Apache Pig and Distributed Cache

While writing a Java/Python/etc UDF for Apache Pig often you want to use files or libraries that are not available/installed on the Hadoop system. I previously posted a blog on this topic, but in the context of Hadoop Streaming. In this post I will show how to copy files/libraries (also known as archives) to distributed cache while working with Apache Pig.

Short Summary:
Copy the files/archives using mapred.cache.files or mapred.cache.archives settings to distributed cache and use mapred.create.symlink to create symbolic link in the current directory to files/archives in distributed cache. Hadoop will take care of un-archiving archives.

set mapred.create.symlink yes;
set mapred.cache.files hdfs://localhost:8020/user/ragrawal/cache/data.txt#myfile;
set mapred.cache.archives hdfs://localhost:8020/user/ragrawal/cache/data.tar.gz#datafiles;

Detailed Discussion

There are two aspects of copying files to distributed cache. First is the actual copying of files/archives and second is accessing these files in your Java/Python/Ruby/etc code.

1. Copying Files to Distributed Cache

Depending on whether you want to copy file or an archive, you can use one (or both) of the following settings in Apache Pig.

SET mapred.cache.files PATH_TO_HDFS_OR_S3_LOCATION
SET mapred.cache.archives PATH_TO_HDFS_OR_S3_LOCATION

There are few differences in the above two settings.
1. File Versus Archives: “mapred.cache.files” copies a single file from HDFS to distributed cache. Whereas “mapred.cache.archives” copies an archive (a set of files grouped together either using jar, zip, gz, etc) to distributed cache.
2. Post processing: “mapred.cache.files” simply copies the files to distributed cache. “mapred.cache.archives” copies and extract the content of the archive onto distributed cache. For instance, let’s assume data.tar.gz contains three files. In this case, Hadoop will copy data.tar.gz to distributed cache and will extract the three files to distributed cache. As mentioned over here, archives in the following format are automatically extracted: zip, gz, tar.gz, tar and jar.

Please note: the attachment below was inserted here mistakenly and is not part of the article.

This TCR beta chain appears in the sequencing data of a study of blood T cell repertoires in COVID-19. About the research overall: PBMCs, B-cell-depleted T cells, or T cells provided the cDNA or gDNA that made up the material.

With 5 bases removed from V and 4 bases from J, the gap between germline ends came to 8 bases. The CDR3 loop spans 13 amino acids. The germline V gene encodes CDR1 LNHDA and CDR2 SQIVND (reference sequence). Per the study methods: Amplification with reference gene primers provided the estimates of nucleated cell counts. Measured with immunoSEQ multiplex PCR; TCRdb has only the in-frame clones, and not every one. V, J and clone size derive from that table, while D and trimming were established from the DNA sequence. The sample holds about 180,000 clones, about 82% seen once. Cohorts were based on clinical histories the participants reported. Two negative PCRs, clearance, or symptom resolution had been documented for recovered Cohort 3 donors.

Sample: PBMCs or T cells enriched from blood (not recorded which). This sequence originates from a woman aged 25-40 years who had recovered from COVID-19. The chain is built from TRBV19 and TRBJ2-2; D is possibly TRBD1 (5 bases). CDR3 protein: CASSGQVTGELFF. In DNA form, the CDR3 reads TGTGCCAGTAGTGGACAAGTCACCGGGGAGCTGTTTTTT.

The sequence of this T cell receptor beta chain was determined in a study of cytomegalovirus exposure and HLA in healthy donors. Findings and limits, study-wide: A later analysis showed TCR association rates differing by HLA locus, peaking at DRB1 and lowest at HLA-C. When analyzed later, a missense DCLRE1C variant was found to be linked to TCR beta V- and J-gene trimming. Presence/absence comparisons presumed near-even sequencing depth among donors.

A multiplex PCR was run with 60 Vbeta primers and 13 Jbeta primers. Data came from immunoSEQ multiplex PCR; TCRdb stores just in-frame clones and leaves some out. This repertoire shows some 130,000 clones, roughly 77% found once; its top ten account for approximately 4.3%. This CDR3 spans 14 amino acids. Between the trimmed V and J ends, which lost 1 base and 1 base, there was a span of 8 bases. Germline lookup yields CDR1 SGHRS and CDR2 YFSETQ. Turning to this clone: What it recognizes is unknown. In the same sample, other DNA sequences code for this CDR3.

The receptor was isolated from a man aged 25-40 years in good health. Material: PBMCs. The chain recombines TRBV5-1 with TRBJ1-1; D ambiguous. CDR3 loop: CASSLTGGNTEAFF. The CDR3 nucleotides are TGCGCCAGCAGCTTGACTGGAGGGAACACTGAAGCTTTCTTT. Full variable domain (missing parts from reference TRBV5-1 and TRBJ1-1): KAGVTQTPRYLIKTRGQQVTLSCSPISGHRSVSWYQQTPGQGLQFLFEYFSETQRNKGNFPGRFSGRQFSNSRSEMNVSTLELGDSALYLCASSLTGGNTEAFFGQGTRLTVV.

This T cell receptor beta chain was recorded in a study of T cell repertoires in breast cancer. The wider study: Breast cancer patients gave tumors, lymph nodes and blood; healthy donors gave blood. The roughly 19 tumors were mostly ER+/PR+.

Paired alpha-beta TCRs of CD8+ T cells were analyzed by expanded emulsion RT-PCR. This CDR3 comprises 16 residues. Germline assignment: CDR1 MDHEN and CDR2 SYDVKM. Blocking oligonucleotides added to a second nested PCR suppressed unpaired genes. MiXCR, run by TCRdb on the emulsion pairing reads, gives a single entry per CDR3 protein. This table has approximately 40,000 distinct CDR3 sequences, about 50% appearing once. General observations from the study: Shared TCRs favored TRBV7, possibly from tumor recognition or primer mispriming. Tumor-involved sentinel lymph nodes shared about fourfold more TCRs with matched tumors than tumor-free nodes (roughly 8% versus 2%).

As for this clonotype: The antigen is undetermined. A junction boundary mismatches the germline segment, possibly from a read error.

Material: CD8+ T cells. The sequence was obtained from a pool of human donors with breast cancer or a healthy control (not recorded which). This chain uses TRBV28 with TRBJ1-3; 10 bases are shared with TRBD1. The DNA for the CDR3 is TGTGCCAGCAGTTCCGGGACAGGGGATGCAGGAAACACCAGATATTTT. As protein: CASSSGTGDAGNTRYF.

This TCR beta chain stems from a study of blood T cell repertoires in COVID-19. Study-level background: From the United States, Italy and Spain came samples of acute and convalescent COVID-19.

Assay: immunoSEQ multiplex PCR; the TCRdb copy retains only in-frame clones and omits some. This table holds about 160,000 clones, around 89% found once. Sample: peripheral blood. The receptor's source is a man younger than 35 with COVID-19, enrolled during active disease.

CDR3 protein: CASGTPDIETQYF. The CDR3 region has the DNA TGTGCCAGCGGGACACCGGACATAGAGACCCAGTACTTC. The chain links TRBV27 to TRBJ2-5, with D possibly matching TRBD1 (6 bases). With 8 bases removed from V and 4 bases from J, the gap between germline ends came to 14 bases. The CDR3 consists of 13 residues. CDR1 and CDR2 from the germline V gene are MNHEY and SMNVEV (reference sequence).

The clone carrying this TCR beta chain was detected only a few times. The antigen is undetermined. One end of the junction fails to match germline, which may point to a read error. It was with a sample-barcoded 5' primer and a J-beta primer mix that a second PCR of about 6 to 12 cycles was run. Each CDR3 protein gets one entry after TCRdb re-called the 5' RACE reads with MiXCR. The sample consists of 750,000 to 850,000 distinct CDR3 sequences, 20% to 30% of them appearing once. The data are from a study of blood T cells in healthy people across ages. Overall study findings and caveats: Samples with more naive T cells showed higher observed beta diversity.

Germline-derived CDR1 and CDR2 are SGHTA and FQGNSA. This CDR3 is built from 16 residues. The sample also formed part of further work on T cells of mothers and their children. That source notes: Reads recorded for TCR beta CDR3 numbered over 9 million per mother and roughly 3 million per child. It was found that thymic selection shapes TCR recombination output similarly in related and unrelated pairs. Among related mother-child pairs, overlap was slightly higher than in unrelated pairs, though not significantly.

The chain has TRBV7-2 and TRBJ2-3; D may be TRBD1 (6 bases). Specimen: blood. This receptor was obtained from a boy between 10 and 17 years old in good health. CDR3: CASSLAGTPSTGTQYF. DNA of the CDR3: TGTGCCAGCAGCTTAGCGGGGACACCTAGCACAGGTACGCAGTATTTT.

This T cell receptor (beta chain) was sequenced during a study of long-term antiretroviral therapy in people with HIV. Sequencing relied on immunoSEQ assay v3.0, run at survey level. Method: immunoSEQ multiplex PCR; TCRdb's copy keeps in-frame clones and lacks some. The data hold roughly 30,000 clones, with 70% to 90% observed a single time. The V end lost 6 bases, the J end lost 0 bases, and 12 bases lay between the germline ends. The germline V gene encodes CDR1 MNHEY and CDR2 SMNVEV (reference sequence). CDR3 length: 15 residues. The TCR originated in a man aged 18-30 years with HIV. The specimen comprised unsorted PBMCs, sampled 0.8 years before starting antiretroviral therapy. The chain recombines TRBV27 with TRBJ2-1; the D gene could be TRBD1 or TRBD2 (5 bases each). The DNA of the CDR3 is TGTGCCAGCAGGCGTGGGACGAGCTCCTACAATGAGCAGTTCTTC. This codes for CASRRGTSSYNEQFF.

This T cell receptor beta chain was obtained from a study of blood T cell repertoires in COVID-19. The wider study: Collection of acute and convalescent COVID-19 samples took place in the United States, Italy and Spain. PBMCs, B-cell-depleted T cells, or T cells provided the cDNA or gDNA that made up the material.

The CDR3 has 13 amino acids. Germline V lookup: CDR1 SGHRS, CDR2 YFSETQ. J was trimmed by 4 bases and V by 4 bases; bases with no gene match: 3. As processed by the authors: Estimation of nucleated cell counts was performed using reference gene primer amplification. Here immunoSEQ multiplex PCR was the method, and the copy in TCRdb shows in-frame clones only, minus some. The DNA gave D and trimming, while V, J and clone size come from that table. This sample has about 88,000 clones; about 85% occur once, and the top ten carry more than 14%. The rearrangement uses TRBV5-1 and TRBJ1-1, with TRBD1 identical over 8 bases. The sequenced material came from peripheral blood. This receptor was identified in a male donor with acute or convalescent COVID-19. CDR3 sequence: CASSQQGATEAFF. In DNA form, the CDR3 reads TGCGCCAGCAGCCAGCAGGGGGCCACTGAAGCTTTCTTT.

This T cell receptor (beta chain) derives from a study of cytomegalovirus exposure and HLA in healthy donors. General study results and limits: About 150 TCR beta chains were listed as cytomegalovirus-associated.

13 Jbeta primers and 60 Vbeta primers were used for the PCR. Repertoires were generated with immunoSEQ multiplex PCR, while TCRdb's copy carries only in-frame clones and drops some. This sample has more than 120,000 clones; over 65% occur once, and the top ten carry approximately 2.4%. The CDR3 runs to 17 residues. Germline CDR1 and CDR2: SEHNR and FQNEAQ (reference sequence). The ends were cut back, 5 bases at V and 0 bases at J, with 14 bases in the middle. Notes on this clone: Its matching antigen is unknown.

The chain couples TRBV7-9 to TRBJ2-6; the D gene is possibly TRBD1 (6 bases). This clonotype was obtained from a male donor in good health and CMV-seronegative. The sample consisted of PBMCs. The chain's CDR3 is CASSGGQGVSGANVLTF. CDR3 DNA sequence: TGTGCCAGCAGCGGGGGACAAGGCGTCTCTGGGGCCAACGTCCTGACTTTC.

2. Accessing the files

mapred.cache.[files|archives] copies and extract files/archives to a directory that is set by mapred.local.dir. However, your python/java UDF might not be running from the same directory. In order to easily access copied files, Hadoop can create symbolic link to these files in the current directory (i.e. directory in which your code is running). However you need to specifically instruct Hadoop to do so by using mapred.create.symlink setting as shown below:

set mapred.create.symlink yes;
set mapred.cache.archives hdfs://localhost:8020/user/ragrawal/cache/data.tar.gz#datafiles;

Note that you not only need to set mapred.create.symlink to yes but also need to tell Hadoop what symbolic name to use for a given file/archive. The symbolic name is appended to the files/archives and is separated by # sign as shown above. Based on the above shown settings, Hadoop will do the following three actions:
1. copy data.tar.gz from hdfs to all mappers/reducers,
2. unarchive data.tar.gz to a folder referred by mapred.local.dir
3. create a symbolic link “datafiles” in the current directory that points to the unarchived data.tar.gz

Below is a simple python code that shows how to access content of datafiles.

import os
import sys
print list(os.listdir("datafiles"))

Few Gotachas

  1. In my local hadoop/pig installation, If I used multiple mapred.cache.archives statement, Pig honored only the last one. For instance, in the below code only the last archive “data3.tar.gz” was copied to the distributed cache.
    set mapred.create.symlink yes;
    set mapred.cache.archives hdfs://localhost:8020/ragrawal/data1.tar.gz#a;
    set mapred.cache.archives hdfs://localhost:8020/ragrawal/data2.tar.gz#b;
    set mapred.cache.archives hdfs://localhost:8020/ragrawal/data3.tar.gz#c;
    
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